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Shabti
Date Made/Found: 1069-664 BC
Material and Medium: Faience
Dimensions: Length 127mm; width 43mm.
Place Object Found: Egypt
Department: Archaeology
Accession Number: EG100
Shabtis were magical figures that were placed with burials to perform jobs for their master in the afterlife. Initially only one shabti was put in the tomb. By 1000 BC, some burials contained 365 figures, one for every day of the year. They were divided into groups and supervised by managers armed with whips.

This shabti has a hieroglyphic inscription. Most ancient Egyptian people could not read or write. Scribes were people who trained to be able to understand and write hieroglyphs. They had a high position in society. Hieroglyphs were considered sacred and were often used for religious texts. Each hieroglyph represented a sound in the ancient Egyptian language. The owl hieroglyph was the sound ‘m’, not the word for owl. But some hieroglyphs did represent a word as well as a sound e.g. the mouth sign meant the sound ‘r’ and also the word mouth.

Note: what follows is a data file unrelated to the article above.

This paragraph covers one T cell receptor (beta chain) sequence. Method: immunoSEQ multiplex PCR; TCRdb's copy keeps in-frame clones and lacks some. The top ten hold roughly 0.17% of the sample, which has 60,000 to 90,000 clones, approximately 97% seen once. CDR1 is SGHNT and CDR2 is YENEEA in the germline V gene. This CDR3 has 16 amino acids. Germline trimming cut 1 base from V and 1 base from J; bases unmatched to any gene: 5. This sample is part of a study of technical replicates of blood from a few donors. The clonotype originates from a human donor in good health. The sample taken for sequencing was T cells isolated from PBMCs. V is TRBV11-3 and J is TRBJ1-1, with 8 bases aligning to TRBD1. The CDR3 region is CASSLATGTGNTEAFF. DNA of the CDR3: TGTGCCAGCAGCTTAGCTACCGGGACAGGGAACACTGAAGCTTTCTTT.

Display Location: Weston Park Museum

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